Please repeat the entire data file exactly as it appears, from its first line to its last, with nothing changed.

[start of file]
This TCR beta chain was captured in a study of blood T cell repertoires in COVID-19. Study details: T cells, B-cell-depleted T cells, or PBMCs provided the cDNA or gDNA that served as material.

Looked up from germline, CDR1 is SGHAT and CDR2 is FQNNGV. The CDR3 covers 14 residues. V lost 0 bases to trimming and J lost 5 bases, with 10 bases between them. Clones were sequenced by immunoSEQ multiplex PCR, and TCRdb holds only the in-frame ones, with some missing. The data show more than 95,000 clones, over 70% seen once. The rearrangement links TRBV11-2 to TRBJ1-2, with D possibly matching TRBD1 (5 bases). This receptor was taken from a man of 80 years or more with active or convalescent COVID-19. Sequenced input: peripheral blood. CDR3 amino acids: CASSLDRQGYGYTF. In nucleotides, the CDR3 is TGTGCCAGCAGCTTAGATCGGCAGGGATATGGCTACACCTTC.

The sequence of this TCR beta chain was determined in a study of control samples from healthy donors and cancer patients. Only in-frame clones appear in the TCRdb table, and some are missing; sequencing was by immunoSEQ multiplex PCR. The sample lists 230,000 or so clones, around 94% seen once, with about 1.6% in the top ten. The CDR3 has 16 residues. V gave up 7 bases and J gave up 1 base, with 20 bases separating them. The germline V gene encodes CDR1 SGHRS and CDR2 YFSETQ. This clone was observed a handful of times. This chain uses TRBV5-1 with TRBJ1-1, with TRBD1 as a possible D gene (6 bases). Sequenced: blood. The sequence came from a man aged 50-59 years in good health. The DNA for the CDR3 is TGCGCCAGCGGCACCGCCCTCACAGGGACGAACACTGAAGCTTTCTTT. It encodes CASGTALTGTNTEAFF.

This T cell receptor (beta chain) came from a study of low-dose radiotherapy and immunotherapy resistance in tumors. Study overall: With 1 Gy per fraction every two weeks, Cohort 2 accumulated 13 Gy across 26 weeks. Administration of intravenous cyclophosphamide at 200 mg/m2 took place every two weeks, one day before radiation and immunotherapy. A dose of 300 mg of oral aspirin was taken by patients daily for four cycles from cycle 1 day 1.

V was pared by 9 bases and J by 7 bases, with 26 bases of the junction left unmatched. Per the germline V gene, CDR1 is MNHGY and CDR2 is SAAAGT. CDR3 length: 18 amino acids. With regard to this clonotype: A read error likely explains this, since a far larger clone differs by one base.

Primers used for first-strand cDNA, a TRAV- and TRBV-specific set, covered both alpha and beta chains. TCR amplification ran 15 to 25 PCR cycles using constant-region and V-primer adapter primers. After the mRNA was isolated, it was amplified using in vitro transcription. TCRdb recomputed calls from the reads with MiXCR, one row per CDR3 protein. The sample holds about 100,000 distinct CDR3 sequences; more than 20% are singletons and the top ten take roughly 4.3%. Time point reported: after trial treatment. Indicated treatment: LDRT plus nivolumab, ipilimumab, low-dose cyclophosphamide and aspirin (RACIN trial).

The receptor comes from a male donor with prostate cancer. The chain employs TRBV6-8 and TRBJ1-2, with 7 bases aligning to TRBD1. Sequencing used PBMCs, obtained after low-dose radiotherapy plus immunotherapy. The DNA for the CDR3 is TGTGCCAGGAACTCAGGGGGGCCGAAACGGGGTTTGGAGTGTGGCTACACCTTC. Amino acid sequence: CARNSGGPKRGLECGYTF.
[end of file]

This TCR beta chain was captured in a study of blood T cell repertoires in COVID-19. Study details: T cells, B-cell-depleted T cells, or PBMCs provided the cDNA or gDNA that served as material.

Looked up from germline, CDR1 is SGHAT and CDR2 is FQNNGV. The CDR3 covers 14 residues. V lost 0 bases to trimming and J lost 5 bases, with 10 bases between them. Clones were sequenced by immunoSEQ multiplex PCR, and TCRdb holds only the in-frame ones, with some missing. The data show more than 95,000 clones, over 70% seen once. The rearrangement links TRBV11-2 to TRBJ1-2, with D possibly matching TRBD1 (5 bases). This receptor was taken from a man of 80 years or more with active or convalescent COVID-19. Sequenced input: peripheral blood. CDR3 amino acids: CASSLDRQGYGYTF. In nucleotides, the CDR3 is TGTGCCAGCAGCTTAGATCGGCAGGGATATGGCTACACCTTC.

The sequence of this TCR beta chain was determined in a study of control samples from healthy donors and cancer patients. Only in-frame clones appear in the TCRdb table, and some are missing; sequencing was by immunoSEQ multiplex PCR. The sample lists 230,000 or so clones, around 94% seen once, with about 1.6% in the top ten. The CDR3 has 16 residues. V gave up 7 bases and J gave up 1 base, with 20 bases separating them. The germline V gene encodes CDR1 SGHRS and CDR2 YFSETQ. This clone was observed a handful of times. This chain uses TRBV5-1 with TRBJ1-1, with TRBD1 as a possible D gene (6 bases). Sequenced: blood. The sequence came from a man aged 50-59 years in good health. The DNA for the CDR3 is TGCGCCAGCGGCACCGCCCTCACAGGGACGAACACTGAAGCTTTCTTT. It encodes CASGTALTGTNTEAFF.

This T cell receptor (beta chain) came from a study of low-dose radiotherapy and immunotherapy resistance in tumors. Study overall: With 1 Gy per fraction every two weeks, Cohort 2 accumulated 13 Gy across 26 weeks. Administration of intravenous cyclophosphamide at 200 mg/m2 took place every two weeks, one day before radiation and immunotherapy. A dose of 300 mg of oral aspirin was taken by patients daily for four cycles from cycle 1 day 1.

V was pared by 9 bases and J by 7 bases, with 26 bases of the junction left unmatched. Per the germline V gene, CDR1 is MNHGY and CDR2 is SAAAGT. CDR3 length: 18 amino acids. With regard to this clonotype: A read error likely explains this, since a far larger clone differs by one base.

Primers used for first-strand cDNA, a TRAV- and TRBV-specific set, covered both alpha and beta chains. TCR amplification ran 15 to 25 PCR cycles using constant-region and V-primer adapter primers. After the mRNA was isolated, it was amplified using in vitro transcription. TCRdb recomputed calls from the reads with MiXCR, one row per CDR3 protein. The sample holds about 100,000 distinct CDR3 sequences; more than 20% are singletons and the top ten take roughly 4.3%. Time point reported: after trial treatment. Indicated treatment: LDRT plus nivolumab, ipilimumab, low-dose cyclophosphamide and aspirin (RACIN trial).

The receptor comes from a male donor with prostate cancer. The chain employs TRBV6-8 and TRBJ1-2, with 7 bases aligning to TRBD1. Sequencing used PBMCs, obtained after low-dose radiotherapy plus immunotherapy. The DNA for the CDR3 is TGTGCCAGGAACTCAGGGGGGCCGAAACGGGGTTTGGAGTGTGGCTACACCTTC. Amino acid sequence: CARNSGGPKRGLECGYTF.